Gender Identity and Autism

The legs only of 4 children in rainboots standing outside on wood.

Multiple studies have shown that gender diversity occurs more often in autistic individuals. Gender diversity is a broad term that is often used to discuss gender expression and identity that differ from traditional cultural expectations of “male” or “female.”

Sexuality in autistic individuals has also been found to be more varied than in non-autistic individuals. Research studies have also indicated that a higher percentage of autistic individuals identify as lesbian, gay, transgender, or queer (LGBTQ) than the general population.

Gender diverse individuals or those who identify as part of the LGBTQ+ community are also at heightened risk for mental health difficulties such as anxiety and depression.  Studies have found that autistic youth experience even higher levels of mental health symptoms and are more likely to engage in self-harming behaviors and/or have suicidal thoughts.  Autistic youth are also more likely to face difficulties accessing gender-affirming care.  

Some core characteristics of ASD including difficulty with flexible thinking, expressing emotions, communication, and executive functioning may make it more difficult for your child to share their challenges and/or advocate for themselves.


 How Can You Help Your Child

Silhouette of three people jumpingSupport and listening is very important. Children need parents and other families to listen to their challenges. Respect and support their attempts at advocating for themselves is also essential. You can provide support by advocating for your child to health professionals, educational personnel, and peers.

Use gender-affirming pronouns. Using your child’s affirmed pronouns (pronouns consistent with your child’s gender identity) fosters a feeling of acceptance.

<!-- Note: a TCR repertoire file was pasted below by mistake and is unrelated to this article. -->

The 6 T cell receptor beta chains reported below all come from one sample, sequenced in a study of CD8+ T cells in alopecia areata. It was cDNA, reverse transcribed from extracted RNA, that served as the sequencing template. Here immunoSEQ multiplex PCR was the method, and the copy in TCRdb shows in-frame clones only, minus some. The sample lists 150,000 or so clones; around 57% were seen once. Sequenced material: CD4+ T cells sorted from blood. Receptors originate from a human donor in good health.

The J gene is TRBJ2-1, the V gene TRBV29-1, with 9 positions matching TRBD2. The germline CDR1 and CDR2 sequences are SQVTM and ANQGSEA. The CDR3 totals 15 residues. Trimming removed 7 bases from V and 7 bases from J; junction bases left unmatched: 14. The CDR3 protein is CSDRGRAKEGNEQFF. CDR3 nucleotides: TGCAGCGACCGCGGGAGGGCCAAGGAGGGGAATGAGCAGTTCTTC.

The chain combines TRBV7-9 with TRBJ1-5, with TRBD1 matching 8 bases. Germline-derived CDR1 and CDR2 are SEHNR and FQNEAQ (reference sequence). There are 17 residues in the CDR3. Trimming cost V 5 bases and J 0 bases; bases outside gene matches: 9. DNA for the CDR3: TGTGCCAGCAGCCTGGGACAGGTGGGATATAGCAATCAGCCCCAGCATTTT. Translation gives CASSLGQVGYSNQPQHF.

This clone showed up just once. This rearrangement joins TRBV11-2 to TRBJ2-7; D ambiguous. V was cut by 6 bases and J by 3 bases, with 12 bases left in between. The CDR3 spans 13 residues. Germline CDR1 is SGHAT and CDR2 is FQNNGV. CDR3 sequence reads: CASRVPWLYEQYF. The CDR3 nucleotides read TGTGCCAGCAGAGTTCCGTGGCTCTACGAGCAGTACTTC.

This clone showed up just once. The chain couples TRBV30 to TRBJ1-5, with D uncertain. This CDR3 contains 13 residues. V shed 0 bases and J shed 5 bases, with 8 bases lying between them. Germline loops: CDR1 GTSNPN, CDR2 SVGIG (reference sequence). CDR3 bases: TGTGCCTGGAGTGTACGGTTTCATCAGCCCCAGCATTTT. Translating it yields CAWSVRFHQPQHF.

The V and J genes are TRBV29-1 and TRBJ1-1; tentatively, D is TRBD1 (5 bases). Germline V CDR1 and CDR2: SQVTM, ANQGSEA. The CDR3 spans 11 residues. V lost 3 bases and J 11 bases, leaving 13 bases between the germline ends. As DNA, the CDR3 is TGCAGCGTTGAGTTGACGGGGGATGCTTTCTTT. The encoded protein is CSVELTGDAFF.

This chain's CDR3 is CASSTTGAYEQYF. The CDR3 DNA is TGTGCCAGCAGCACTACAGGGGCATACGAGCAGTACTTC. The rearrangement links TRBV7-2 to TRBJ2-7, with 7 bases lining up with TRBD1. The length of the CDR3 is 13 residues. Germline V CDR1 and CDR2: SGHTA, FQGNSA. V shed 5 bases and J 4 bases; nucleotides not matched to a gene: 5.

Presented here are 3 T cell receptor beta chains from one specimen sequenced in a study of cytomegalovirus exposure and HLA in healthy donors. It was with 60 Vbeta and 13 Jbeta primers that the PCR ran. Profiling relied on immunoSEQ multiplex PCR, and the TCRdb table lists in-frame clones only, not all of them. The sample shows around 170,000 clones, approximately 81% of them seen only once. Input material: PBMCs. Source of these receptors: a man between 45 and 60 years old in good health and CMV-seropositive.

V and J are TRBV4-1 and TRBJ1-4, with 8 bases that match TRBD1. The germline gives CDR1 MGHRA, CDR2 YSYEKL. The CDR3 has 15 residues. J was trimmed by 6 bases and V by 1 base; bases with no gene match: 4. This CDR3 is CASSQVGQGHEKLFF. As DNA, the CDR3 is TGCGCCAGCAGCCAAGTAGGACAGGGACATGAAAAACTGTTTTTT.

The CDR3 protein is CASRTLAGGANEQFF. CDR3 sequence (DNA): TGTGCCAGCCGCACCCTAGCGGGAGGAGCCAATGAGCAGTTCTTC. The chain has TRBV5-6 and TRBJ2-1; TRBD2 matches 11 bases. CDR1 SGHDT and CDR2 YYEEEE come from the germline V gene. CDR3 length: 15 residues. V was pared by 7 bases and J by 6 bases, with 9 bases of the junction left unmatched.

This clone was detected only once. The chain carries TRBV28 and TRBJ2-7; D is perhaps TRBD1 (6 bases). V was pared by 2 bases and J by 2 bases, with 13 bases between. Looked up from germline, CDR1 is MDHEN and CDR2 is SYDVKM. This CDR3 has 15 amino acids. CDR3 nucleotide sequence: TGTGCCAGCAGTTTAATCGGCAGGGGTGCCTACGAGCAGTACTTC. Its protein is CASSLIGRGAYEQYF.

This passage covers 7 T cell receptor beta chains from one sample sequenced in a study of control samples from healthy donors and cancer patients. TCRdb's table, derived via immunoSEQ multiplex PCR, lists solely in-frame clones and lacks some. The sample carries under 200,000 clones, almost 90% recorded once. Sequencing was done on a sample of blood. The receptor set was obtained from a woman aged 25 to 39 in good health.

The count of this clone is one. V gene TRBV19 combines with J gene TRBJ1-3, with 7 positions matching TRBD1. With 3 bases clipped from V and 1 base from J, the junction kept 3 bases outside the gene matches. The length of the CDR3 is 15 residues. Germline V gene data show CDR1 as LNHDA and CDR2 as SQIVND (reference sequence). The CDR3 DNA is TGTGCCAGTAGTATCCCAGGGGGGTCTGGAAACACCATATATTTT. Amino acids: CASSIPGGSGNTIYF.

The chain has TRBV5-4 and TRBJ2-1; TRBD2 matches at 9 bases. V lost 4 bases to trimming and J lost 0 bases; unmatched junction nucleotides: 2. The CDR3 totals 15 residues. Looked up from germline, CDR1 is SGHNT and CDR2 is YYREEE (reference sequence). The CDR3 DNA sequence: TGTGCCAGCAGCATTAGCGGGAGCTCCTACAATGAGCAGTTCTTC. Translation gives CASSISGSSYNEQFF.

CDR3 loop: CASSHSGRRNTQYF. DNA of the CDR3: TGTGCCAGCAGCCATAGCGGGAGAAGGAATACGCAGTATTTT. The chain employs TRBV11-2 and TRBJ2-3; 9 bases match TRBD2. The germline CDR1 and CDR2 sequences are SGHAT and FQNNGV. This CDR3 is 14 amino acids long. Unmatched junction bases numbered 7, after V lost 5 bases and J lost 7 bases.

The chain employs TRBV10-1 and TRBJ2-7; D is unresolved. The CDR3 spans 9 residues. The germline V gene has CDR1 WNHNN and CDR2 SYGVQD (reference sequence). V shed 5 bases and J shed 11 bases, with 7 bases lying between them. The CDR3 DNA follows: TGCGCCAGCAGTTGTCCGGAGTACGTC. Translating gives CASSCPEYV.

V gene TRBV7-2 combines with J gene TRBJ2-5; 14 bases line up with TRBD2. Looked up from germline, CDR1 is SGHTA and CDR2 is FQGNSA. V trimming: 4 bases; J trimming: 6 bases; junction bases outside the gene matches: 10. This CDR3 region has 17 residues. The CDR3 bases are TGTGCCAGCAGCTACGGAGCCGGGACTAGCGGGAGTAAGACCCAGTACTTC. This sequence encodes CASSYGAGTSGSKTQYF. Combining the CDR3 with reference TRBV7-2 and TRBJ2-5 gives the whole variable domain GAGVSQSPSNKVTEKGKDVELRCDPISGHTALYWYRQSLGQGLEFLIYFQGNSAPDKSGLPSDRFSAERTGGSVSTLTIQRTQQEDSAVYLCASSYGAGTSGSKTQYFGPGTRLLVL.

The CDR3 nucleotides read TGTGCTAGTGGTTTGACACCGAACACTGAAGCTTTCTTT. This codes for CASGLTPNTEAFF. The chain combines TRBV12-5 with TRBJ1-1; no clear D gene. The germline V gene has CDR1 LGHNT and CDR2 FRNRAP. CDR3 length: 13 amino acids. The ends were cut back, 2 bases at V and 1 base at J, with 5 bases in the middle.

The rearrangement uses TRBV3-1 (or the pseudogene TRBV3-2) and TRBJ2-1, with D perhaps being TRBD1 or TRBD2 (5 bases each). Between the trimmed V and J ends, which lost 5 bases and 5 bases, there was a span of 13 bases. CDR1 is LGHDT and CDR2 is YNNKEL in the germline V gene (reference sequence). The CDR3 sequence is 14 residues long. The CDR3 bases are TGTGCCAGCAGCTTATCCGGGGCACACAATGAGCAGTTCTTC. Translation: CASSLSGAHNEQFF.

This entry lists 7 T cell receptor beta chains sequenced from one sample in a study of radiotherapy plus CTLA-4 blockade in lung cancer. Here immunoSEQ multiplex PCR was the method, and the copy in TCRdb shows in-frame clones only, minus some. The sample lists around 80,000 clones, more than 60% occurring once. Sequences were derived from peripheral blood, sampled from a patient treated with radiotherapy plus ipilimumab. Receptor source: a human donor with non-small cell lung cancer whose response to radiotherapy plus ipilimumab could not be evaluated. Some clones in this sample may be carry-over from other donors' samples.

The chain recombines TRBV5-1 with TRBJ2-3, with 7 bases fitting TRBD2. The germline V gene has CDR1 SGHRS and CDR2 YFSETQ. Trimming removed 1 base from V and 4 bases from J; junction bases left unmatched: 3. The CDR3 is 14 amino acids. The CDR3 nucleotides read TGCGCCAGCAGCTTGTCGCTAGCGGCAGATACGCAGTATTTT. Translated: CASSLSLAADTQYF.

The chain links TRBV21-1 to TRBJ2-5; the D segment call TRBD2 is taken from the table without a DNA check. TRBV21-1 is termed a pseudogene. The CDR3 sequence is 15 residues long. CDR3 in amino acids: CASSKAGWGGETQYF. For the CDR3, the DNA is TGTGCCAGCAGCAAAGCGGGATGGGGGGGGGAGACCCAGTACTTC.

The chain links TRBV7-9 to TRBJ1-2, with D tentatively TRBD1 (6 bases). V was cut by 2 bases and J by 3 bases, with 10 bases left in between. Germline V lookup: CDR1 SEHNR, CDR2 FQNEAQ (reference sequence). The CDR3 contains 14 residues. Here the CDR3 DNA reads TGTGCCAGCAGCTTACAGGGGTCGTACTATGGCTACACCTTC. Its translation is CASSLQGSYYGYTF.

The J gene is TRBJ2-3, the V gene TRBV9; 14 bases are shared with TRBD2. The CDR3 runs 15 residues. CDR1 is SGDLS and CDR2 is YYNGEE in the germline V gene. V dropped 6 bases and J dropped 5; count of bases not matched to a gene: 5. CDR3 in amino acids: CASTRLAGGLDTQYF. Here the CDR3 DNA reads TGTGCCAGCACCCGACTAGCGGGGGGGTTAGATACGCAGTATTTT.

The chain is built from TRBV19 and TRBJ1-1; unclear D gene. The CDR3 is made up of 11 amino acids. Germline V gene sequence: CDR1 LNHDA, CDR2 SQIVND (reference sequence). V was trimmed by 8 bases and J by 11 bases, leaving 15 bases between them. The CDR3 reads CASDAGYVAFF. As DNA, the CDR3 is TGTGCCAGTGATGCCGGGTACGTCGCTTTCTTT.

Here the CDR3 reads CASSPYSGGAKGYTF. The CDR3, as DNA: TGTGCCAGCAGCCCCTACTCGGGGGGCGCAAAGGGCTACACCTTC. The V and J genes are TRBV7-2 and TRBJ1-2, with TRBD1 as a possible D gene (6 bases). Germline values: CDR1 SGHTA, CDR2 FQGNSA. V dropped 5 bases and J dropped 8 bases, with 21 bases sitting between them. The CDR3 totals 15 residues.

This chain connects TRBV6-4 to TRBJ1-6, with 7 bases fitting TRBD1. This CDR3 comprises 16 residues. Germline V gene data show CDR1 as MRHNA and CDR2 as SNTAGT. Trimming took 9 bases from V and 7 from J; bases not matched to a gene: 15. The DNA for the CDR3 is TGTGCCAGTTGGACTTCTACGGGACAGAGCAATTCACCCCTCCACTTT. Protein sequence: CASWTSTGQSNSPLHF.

Given the higher rate of gender diversity in autistic individuals, it will be important to talk with your child as well as with trusted health providers. Ongoing conversations about gender and sexuality are important to do and can aid in planning for interventions and therapies.    

Monitor mental health symptoms and find appropriate supports/providers for gender-diverse and autistic youth.

Collaboration between autism specialists and gender care providers is essential to support your child throughout the process.

University of Colorado Anschutz Campus Programs

  • Birds and BeesAn 8-session parent-only education group that focuses on strategies and support for caregivers of autistic pre-teens and teens through puberty.
  • True Center for Gender Diversity: The TRUE Clinic, which stands for Trust, Respect, Understand, Emerge, is the only clinic in the Rocky Mountain area that is specifically set up to serve gender-diverse youth, adolescents, and young adults. Providers work on a multidisciplinary team and provide a range of services including puberty-blocking medicines, hormone therapy, gender counseling, and nutrition. 
  • The CU Anschutz LGBTQ+ Hub repurposes the Women and Gender Center formerly at CU Anschutz.  On this website you will find information about services and resources provided by the LGBTQ+ Hub. 

Colorado Program

  • The Center on Colfax: The mission of The Center is to engage, empower, enrich and advance the lesbian, gay, bisexual, transgender, and queer community of Colorado.  


  • Consent for Kids by Rachel Brian
  • SEX by Heather Corinna
  • The Autistic Trans Guide to Life by Yenn Purkis and Wenn Lawson
  • The Every Body Book by Rache Simon


JFK Partners (SOM)

CU Anschutz

Education II South

13121 East 17th Avenue

Mail Stop C234

Aurora, CO 80045


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